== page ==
For that reason, small business owners sleep far less than their corporate counterparts. Given the ambitious workloads that start-up founders and would-be entrepreneurs try and take on, sleep deprivation is inevitable. Yet by doing a bit more planning and increasing productivity throughout the day, it’s possible for small business owners to regain lost sleep and improve their overall company success between the hours of nine and five.

Give It A Rest

Just as corporate executives are less likely to harm their company’s bottom line by losing sleep, they are also more likely to be able to address sleep deprivation as a widespread issue. Many large corporations now churn out regular training programs designed to improve daytime productivity, while other companies have written strict bylaws against working past a certain time of night.

A major HR campaign probably won’t seem worthwhile when you’re only presiding over five or six employees — so the fight to regain sleep must start with you.

First, it’s worth sitting down with your team and bringing this topic to the table. Let them know that sleep deprivation is a major issue that can be catastrophic for your company’s success. It may seem important to hit stringent print deadlines or file briefs by a certain time — but nothing can be prioritized over the mental and physical health of you and your colleagues. Clerical errors, behavioral outbursts and poor decisions are all far more likely to be made after the sun goes down. Let your employees know that there’s a fine line between working late as a show of dedication and simply putting the company at risk.

After that talk, you’ve got to lead by example — and increasing your productivity throughout the day will enable you to get home on time without leaving work undone.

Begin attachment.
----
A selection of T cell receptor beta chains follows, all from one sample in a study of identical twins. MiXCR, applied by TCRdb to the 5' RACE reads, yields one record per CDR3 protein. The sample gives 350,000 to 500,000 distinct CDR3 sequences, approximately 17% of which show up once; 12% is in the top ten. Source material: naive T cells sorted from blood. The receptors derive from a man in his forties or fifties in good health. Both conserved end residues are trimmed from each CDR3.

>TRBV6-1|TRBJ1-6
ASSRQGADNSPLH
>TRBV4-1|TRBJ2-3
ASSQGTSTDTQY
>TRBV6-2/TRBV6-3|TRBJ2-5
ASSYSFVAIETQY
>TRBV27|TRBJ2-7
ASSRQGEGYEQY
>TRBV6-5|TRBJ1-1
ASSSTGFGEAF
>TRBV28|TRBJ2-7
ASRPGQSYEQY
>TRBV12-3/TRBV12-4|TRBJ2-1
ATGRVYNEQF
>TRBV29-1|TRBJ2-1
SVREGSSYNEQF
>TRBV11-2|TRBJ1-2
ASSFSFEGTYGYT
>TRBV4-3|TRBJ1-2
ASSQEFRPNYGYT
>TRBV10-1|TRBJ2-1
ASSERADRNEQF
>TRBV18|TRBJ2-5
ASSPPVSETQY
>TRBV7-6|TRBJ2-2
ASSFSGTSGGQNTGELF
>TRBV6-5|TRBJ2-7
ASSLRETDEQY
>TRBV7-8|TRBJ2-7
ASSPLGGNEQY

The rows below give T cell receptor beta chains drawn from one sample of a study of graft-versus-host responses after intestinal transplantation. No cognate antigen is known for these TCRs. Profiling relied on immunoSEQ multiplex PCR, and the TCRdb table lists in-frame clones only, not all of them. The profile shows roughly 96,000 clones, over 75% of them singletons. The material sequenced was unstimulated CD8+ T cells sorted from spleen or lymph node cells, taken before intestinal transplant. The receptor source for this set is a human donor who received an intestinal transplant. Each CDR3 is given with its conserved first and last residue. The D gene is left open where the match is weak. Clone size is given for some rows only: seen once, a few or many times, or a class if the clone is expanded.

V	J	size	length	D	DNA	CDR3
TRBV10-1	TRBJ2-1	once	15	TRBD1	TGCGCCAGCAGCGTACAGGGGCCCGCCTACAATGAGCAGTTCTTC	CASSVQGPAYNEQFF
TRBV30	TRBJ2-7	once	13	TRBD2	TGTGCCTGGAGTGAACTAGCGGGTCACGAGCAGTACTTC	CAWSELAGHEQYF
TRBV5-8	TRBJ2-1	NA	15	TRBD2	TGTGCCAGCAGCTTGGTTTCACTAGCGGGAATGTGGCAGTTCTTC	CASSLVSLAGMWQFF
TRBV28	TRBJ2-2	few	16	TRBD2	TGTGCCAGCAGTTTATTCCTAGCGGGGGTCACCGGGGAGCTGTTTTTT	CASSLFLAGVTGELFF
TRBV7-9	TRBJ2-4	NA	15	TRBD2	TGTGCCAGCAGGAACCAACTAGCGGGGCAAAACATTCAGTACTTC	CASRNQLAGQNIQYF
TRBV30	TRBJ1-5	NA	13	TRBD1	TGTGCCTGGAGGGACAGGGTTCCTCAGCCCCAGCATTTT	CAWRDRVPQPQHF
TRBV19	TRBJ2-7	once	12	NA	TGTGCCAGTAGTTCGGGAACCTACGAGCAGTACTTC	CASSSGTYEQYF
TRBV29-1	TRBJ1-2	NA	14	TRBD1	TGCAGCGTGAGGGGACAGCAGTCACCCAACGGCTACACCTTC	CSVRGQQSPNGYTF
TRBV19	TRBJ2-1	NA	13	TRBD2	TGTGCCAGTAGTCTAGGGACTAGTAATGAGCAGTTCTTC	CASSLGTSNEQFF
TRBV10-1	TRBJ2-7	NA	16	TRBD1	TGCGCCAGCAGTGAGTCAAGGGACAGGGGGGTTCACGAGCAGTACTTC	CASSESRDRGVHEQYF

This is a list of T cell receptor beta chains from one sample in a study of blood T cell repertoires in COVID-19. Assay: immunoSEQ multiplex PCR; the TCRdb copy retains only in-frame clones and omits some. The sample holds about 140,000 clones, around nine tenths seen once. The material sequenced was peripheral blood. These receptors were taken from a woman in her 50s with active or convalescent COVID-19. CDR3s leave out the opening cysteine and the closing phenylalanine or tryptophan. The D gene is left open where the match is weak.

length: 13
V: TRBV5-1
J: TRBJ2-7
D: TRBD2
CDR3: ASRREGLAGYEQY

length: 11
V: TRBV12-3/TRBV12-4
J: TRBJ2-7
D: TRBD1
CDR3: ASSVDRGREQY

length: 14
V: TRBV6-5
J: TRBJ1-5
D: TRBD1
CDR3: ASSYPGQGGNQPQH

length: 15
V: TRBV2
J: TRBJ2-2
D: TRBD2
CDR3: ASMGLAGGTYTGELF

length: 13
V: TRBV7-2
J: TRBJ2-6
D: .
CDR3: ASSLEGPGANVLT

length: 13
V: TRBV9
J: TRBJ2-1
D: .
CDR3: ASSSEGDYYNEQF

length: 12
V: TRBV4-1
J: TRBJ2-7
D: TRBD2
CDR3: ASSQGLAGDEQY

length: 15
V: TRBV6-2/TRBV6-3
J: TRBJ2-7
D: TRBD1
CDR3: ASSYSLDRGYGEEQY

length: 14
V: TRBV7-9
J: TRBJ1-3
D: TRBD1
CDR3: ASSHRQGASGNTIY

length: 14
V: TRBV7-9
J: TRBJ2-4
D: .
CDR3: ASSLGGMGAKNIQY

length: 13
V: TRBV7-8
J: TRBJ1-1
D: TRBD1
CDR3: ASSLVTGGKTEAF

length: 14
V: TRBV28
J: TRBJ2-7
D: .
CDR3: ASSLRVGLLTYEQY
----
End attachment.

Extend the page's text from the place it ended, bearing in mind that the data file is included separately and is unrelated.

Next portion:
One of the best ways to increase your productivity throughout the day is, counterintuitively, to take breaks. According to researchers at Hiroshima University, enjoying regular breaks throughout the day will actually refresh your mind and renew your focus in order to increase work productivity. Taking 30 minutes in the middle of the day for a long walk or a quick gym visit is particularly invigorating, and will also help you to have a longer and more natural sleep later in the evening. That said, even a short coffee break is better than nothing.

Finally, you will always perform far better in the office if you’re doing all you can to get a better night’s rest at home. After all, getting out of the office early won’t improve a sleeping pattern if you’re spending the night tossing and turning. Small business owners sleep better if they stay away from caffeine late in the day, maintain a low intake of alcohol and avoid eating big meals close to bedtime. Nicotine has also been directly linked to sleeping problems — and anyone looking to improve their sleeping habits would do well to avoid smoking altogether.

At the end of the day, sleep deprivation affects everyone. It doesn’t matter whether you’re working a shop floor, telecommuting from Hong Kong or are a corporate executive that lives and breathes work. You need to get your rest. This rings particularly true for small business owners. They’re usually doing enough work to keep five or six people busy, and consequently choose to forgo sleep on a regular basis.

It’s got to stop. Sleep deprivation is bad for managers, bad for small business owners and bad for companies in general. Yet by opening up a line of dialogue, improving daytime productivity and taking steps to ensure you’re getting a deep sleep at home, it’s possible to lead a small business to success and still get eight hours of rest each night.

Sleep Photo via Shutterstock

Nash Riggins Nash Riggins is a Staff Writer for Small Business Trends and an American journalist based in central Scotland. Nash covers industry studies, emerging trends and general business developments. His writing background includes The Huffington Post, World Finance and GuruFocus. His website is

2 Reactions
  1. There are too many things to do during the day and of course lack of time for all of them. I think that this is not really a problem, we should learn to pay attention to the most crucial tasks and of course use time management. We can do everything we need and even more by using right resources.

  2. Thanks for the article, Nash. I think website executive editors need the most sleep of all — but rarely get it. 🙂